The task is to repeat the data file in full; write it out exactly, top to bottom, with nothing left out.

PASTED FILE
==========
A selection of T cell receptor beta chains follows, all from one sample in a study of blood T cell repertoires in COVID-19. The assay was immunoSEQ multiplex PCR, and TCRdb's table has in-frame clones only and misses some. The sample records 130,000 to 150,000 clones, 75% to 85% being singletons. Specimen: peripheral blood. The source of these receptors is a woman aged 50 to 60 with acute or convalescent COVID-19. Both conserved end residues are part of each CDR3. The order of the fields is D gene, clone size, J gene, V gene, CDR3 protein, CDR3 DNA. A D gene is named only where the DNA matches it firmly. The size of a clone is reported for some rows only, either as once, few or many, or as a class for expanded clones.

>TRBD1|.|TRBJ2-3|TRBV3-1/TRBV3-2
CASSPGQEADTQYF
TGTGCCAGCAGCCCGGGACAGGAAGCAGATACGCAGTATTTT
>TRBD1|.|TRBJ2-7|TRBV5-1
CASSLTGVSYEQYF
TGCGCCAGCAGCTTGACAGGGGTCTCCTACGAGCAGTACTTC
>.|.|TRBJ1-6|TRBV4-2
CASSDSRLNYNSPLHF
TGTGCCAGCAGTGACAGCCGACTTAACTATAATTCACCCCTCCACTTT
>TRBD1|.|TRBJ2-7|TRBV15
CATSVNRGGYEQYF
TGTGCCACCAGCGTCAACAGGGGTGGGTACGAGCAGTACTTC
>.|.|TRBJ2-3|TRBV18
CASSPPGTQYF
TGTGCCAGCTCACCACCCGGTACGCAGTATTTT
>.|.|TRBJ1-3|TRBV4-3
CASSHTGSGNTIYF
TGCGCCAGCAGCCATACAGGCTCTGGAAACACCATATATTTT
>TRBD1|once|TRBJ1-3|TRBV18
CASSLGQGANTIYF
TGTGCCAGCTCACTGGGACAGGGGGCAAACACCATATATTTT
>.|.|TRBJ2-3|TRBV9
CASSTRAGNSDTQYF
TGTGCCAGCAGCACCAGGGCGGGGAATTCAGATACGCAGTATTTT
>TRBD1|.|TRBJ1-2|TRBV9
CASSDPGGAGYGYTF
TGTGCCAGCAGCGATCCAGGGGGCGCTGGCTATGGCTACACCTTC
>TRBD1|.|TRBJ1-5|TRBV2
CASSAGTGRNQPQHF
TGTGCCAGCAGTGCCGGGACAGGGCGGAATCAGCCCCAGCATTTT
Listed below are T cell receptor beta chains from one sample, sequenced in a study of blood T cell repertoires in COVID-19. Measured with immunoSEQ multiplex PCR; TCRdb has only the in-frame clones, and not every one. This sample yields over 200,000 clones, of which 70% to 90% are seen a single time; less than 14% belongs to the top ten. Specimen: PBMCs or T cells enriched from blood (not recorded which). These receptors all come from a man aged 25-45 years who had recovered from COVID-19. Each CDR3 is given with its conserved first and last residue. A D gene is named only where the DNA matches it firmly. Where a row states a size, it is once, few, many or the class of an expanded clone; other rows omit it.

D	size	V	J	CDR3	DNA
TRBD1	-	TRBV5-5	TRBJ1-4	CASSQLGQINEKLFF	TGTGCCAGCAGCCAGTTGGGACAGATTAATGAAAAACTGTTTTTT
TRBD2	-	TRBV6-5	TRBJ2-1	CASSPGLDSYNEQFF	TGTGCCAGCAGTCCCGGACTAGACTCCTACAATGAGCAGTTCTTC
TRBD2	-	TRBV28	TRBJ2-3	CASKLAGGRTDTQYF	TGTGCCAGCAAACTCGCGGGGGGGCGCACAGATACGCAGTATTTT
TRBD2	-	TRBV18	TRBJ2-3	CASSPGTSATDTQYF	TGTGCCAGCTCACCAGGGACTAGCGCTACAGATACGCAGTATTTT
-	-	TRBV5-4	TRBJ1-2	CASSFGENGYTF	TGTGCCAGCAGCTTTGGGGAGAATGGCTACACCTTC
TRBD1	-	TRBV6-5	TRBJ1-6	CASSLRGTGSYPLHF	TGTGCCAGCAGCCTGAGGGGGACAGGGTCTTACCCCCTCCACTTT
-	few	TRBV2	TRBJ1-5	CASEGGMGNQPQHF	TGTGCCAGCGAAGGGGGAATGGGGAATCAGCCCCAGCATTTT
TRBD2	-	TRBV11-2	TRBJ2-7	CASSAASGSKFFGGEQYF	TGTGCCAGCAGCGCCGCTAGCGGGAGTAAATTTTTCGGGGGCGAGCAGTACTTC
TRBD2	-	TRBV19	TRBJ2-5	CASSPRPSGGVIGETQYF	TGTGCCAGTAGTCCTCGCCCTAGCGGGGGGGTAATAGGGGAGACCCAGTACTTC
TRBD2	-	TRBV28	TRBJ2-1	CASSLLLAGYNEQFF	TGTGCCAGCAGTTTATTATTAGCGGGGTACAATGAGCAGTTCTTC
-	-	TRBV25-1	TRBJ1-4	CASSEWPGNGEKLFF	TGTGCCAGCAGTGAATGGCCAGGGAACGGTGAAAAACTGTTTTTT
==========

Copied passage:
A selection of T cell receptor beta chains follows, all from one sample in a study of blood T cell repertoires in COVID-19. The assay was immunoSEQ multiplex PCR, and TCRdb's table has in-frame clones only and misses some. The sample records 130,000 to 150,000 clones, 75% to 85% being singletons. Specimen: peripheral blood. The source of these receptors is a woman aged 50 to 60 with acute or convalescent COVID-19. Both conserved end residues are part of each CDR3. The order of the fields is D gene, clone size, J gene, V gene, CDR3 protein, CDR3 DNA. A D gene is named only where the DNA matches it firmly. The size of a clone is reported for some rows only, either as once, few or many, or as a class for expanded clones.

>TRBD1|.|TRBJ2-3|TRBV3-1/TRBV3-2
CASSPGQEADTQYF
TGTGCCAGCAGCCCGGGACAGGAAGCAGATACGCAGTATTTT
>TRBD1|.|TRBJ2-7|TRBV5-1
CASSLTGVSYEQYF
TGCGCCAGCAGCTTGACAGGGGTCTCCTACGAGCAGTACTTC
>.|.|TRBJ1-6|TRBV4-2
CASSDSRLNYNSPLHF
TGTGCCAGCAGTGACAGCCGACTTAACTATAATTCACCCCTCCACTTT
>TRBD1|.|TRBJ2-7|TRBV15
CATSVNRGGYEQYF
TGTGCCACCAGCGTCAACAGGGGTGGGTACGAGCAGTACTTC
>.|.|TRBJ2-3|TRBV18
CASSPPGTQYF
TGTGCCAGCTCACCACCCGGTACGCAGTATTTT
>.|.|TRBJ1-3|TRBV4-3
CASSHTGSGNTIYF
TGCGCCAGCAGCCATACAGGCTCTGGAAACACCATATATTTT
>TRBD1|once|TRBJ1-3|TRBV18
CASSLGQGANTIYF
TGTGCCAGCTCACTGGGACAGGGGGCAAACACCATATATTTT
>.|.|TRBJ2-3|TRBV9
CASSTRAGNSDTQYF
TGTGCCAGCAGCACCAGGGCGGGGAATTCAGATACGCAGTATTTT
>TRBD1|.|TRBJ1-2|TRBV9
CASSDPGGAGYGYTF
TGTGCCAGCAGCGATCCAGGGGGCGCTGGCTATGGCTACACCTTC
>TRBD1|.|TRBJ1-5|TRBV2
CASSAGTGRNQPQHF
TGTGCCAGCAGTGCCGGGACAGGGCGGAATCAGCCCCAGCATTTT
Listed below are T cell receptor beta chains from one sample, sequenced in a study of blood T cell repertoires in COVID-19. Measured with immunoSEQ multiplex PCR; TCRdb has only the in-frame clones, and not every one. This sample yields over 200,000 clones, of which 70% to 90% are seen a single time; less than 14% belongs to the top ten. Specimen: PBMCs or T cells enriched from blood (not recorded which). These receptors all come from a man aged 25-45 years who had recovered from COVID-19. Each CDR3 is given with its conserved first and last residue. A D gene is named only where the DNA matches it firmly. Where a row states a size, it is once, few, many or the class of an expanded clone; other rows omit it.

D	size	V	J	CDR3	DNA
TRBD1	-	TRBV5-5	TRBJ1-4	CASSQLGQINEKLFF	TGTGCCAGCAGCCAGTTGGGACAGATTAATGAAAAACTGTTTTTT
TRBD2	-	TRBV6-5	TRBJ2-1	CASSPGLDSYNEQFF	TGTGCCAGCAGTCCCGGACTAGACTCCTACAATGAGCAGTTCTTC
TRBD2	-	TRBV28	TRBJ2-3	CASKLAGGRTDTQYF	TGTGCCAGCAAACTCGCGGGGGGGCGCACAGATACGCAGTATTTT
TRBD2	-	TRBV18	TRBJ2-3	CASSPGTSATDTQYF	TGTGCCAGCTCACCAGGGACTAGCGCTACAGATACGCAGTATTTT
-	-	TRBV5-4	TRBJ1-2	CASSFGENGYTF	TGTGCCAGCAGCTTTGGGGAGAATGGCTACACCTTC
TRBD1	-	TRBV6-5	TRBJ1-6	CASSLRGTGSYPLHF	TGTGCCAGCAGCCTGAGGGGGACAGGGTCTTACCCCCTCCACTTT
-	few	TRBV2	TRBJ1-5	CASEGGMGNQPQHF	TGTGCCAGCGAAGGGGGAATGGGGAATCAGCCCCAGCATTTT
TRBD2	-	TRBV11-2	TRBJ2-7	CASSAASGSKFFGGEQYF	TGTGCCAGCAGCGCCGCTAGCGGGAGTAAATTTTTCGGGGGCGAGCAGTACTTC
TRBD2	-	TRBV19	TRBJ2-5	CASSPRPSGGVIGETQYF	TGTGCCAGTAGTCCTCGCCCTAGCGGGGGGGTAATAGGGGAGACCCAGTACTTC
TRBD2	-	TRBV28	TRBJ2-1	CASSLLLAGYNEQFF	TGTGCCAGCAGTTTATTATTAGCGGGGTACAATGAGCAGTTCTTC
-	-	TRBV25-1	TRBJ1-4	CASSEWPGNGEKLFF	TGTGCCAGCAGTGAATGGCCAGGGAACGGTGAAAAACTGTTTTTT